Sexually transmitted infection(Redirected from Sexually transmitted infections)
Sexually transmitted infections (STI), also referred to as sexually transmitted diseases (STD) and venereal diseases (VD), are infections that are commonly spread by sex, especially vaginal intercourse, anal sex or oral sex. Most STIs initially do not cause symptoms. This results in a greater risk of passing the disease on to others. Symptoms and signs of disease may include vaginal discharge, penile discharge, ulcers on or around the genitals, and pelvic pain. STIs acquired before or during birth may result in poor outcomes for the baby. Some STIs may cause problems with the ability to get pregnant.
|Sexually transmitted infection|
|Synonyms||Sexually transmitted diseases (STD), venereal diseases (VD)|
|"Syphilis is a dangerous disease, but it can be cured." Poster encouraging treatment. Published between 1936 and 1938.|
|Symptoms||None, vaginal discharge, penile discharge, ulcers on or around the genitals, pelvic pain|
|Causes||Infections commonly spread by sex|
|Prevention||Not having sex, vaccinations, condoms|
|Frequency||1.1 billion (STIs other than HIV/AIDS, 2015)|
|Deaths||108,000 (STIs other than HIV/AIDS, 2015)|
More than 30 different bacteria, viruses, and parasites can cause STIs. Bacterial STIs include chlamydia, gonorrhea, and syphilis among others. Viral STIs include genital herpes, HIV/AIDS, and genital warts among others. Parasitic STIs include trichomoniasis among others. While usually spread by sex, some STIs can also be spread by non-sexual contact with contaminated blood and tissues, breastfeeding, or during childbirth. STI diagnostic tests are easily available in the developed world, but this is often not the case in the developing world.
The most effective way of preventing STIs is by not having sex. Some vaccinations may also decrease the risk of certain infections including hepatitis B and some types of HPV. Safer sex practices such as use of condoms, having a smaller number of sexual partners, and being in a relationship where each person only has sex with the other also decreases the risk. Circumcision in males may be effective to prevent some infections. Most STIs are treatable or curable. Of the most common infections, syphilis, gonorrhea, chlamydia, trichomoniasis are curable, while herpes, hepatitis B, HIV/AIDS, and HPV are treatable but not curable. Resistance to certain antibiotics is developing among some organisms such as gonorrhea.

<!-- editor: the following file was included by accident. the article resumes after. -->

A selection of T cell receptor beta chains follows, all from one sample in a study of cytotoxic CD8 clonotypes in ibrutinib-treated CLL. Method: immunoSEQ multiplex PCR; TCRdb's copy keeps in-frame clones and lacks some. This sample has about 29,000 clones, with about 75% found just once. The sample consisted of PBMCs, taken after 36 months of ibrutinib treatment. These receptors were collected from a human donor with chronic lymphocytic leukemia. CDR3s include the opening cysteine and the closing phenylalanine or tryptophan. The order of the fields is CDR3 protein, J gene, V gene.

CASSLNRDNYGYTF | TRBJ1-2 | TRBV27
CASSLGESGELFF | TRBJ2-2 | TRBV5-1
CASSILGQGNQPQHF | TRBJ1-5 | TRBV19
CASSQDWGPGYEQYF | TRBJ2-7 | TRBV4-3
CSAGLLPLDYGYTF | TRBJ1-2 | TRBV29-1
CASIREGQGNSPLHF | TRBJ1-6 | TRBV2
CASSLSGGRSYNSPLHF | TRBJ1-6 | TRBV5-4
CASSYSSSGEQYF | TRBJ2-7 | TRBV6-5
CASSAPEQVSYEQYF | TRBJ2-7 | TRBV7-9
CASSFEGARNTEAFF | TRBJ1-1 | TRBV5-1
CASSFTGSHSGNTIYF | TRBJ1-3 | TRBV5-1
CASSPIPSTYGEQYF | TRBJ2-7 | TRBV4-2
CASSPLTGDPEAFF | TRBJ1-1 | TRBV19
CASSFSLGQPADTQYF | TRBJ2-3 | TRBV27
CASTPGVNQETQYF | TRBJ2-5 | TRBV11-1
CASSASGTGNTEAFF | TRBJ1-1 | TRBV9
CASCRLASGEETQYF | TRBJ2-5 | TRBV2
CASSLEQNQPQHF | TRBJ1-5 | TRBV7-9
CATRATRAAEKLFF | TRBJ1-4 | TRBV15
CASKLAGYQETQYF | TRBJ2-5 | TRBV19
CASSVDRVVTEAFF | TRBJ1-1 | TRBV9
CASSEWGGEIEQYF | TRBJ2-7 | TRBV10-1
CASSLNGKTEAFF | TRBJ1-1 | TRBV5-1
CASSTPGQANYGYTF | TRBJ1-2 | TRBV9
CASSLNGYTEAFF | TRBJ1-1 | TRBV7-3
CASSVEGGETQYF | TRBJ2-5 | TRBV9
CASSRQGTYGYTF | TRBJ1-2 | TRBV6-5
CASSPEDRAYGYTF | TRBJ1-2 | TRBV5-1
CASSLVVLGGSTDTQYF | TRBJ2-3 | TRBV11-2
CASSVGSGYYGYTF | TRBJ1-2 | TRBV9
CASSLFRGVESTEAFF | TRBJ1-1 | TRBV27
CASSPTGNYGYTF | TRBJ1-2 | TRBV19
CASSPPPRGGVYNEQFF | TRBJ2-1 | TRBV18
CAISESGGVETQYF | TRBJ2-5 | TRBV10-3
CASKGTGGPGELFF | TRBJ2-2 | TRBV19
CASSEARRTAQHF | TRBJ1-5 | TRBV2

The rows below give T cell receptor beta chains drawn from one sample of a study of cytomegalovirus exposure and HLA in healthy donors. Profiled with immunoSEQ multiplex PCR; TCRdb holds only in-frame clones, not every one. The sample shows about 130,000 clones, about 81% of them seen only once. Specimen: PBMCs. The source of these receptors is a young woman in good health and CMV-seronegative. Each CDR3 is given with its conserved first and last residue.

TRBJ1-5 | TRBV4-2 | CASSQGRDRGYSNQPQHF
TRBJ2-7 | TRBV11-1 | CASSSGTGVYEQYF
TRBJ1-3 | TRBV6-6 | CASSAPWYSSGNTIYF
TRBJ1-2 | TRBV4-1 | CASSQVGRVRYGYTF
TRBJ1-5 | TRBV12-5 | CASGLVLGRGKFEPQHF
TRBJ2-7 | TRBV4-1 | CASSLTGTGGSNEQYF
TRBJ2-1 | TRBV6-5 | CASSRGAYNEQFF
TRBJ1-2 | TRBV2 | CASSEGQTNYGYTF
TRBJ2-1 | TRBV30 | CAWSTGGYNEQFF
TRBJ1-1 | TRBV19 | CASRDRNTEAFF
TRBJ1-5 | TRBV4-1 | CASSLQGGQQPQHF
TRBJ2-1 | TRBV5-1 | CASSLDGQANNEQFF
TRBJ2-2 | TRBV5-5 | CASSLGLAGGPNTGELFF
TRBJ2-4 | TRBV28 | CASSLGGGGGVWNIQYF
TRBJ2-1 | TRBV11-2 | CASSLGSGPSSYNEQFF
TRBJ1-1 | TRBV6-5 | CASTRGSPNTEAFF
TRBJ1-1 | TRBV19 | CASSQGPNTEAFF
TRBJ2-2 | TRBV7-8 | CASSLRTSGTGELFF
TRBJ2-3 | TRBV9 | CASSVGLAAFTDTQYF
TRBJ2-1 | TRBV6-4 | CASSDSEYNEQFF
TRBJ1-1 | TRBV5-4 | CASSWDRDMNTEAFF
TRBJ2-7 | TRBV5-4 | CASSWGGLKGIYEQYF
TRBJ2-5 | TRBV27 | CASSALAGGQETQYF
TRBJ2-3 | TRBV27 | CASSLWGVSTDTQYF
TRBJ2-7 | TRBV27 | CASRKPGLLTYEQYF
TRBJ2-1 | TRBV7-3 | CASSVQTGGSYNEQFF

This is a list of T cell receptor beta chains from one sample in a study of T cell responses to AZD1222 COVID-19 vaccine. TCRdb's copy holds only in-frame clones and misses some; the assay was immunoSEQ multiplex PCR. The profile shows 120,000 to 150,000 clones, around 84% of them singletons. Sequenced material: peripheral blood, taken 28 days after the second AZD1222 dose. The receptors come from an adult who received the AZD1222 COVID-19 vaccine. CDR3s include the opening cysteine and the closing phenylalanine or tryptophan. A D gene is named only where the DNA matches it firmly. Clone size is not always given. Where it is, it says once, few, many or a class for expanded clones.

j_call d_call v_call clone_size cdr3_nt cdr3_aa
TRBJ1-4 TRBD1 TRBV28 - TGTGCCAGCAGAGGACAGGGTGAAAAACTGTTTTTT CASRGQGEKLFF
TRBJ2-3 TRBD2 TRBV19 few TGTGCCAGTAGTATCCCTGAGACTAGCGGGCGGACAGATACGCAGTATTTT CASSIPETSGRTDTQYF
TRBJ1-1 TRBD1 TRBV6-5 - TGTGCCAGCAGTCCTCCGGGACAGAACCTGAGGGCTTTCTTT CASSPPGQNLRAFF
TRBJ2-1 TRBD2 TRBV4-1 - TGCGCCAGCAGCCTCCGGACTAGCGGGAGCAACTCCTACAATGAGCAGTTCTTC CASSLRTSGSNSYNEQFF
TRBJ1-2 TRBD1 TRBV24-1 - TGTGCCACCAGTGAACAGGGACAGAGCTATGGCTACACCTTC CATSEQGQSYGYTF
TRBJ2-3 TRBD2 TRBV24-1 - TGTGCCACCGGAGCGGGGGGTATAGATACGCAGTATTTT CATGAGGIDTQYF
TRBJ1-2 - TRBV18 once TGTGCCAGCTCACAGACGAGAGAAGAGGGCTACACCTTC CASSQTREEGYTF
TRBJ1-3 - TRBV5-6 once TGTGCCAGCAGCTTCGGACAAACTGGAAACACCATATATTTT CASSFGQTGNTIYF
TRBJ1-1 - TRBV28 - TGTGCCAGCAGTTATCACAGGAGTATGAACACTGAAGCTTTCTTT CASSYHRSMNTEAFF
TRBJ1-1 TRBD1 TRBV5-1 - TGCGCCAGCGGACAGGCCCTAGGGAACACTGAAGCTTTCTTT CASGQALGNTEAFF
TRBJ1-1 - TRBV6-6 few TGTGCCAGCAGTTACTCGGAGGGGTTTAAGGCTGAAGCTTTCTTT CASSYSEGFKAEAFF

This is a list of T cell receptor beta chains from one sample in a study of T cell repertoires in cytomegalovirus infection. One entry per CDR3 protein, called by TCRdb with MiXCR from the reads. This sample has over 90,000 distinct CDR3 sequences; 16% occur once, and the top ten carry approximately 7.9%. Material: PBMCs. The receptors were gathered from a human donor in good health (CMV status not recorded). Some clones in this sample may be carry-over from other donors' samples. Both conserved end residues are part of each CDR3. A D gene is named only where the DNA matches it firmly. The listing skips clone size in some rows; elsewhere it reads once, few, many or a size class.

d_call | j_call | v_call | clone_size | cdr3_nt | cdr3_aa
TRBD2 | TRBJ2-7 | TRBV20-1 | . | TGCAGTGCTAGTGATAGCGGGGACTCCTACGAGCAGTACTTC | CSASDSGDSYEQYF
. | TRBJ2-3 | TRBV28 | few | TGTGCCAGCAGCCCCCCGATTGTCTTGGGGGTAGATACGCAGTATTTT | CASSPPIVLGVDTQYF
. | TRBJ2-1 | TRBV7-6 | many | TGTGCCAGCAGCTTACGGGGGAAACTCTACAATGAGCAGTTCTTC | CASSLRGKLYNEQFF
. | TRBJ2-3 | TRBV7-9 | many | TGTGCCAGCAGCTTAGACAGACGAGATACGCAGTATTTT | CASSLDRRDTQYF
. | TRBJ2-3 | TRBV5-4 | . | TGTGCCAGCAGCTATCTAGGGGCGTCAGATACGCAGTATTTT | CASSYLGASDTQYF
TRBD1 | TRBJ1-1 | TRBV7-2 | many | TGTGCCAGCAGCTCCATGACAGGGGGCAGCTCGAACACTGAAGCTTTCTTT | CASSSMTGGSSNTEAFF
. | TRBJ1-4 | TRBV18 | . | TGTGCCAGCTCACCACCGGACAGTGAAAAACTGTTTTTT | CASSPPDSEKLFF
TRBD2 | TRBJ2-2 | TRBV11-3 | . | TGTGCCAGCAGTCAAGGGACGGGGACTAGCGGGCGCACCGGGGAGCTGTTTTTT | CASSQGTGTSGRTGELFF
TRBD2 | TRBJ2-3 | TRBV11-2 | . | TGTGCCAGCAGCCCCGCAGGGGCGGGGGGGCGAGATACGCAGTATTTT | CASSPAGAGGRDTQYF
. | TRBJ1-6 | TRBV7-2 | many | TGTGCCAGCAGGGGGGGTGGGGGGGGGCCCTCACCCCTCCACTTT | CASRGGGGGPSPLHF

In 2015, about 1.1 billion people had STIs other than HIV/AIDS. About 500 million were infected with either syphilis, gonorrhea, chlamydia or trichomoniasis. At least an additional 530 million people have genital herpes and 290 million women have human papillomavirus. STIs other than HIV resulted in 108,000 deaths in 2015. In the United States there were 19 million new cases of sexually transmitted infections in 2010. Historical documentation of STIs date back to at least the Ebers papyrus around 1550 BC and the Old Testament. There is often shame and stigma associated with these infections. The term sexually transmitted infection is generally preferred over sexually transmitted disease or venereal disease, as it includes those who do not have symptomatic disease.
Until the 1990s, STIs were commonly known as venereal diseases, the word venereal being derived from the Latin word venereus, and meaning relating to sexual intercourse or desire, ultimately derived from Venus, the Roman goddess of love. "Social disease" was a phrase used as a euphemism.
The World Health Organization (WHO) has recommended sexually transmitted infection as the preferred term since 1999. Sexually transmitted infection is a broader term than sexually transmitted disease. An infection is a colonization by a parasitic species, which may not cause any adverse effects. In a disease, the infection leads to impaired or abnormal function. In either case, the condition may not exhibit signs or symptoms. Increased understanding of infections like HPV, which infects a significant portion of sexually active individuals but cause disease in only a few, has led to increased use of the term STI. Public health officials originally introduced the term sexually transmitted infection, which clinicians are increasingly using alongside the term sexually transmitted disease in order to distinguish it from the former.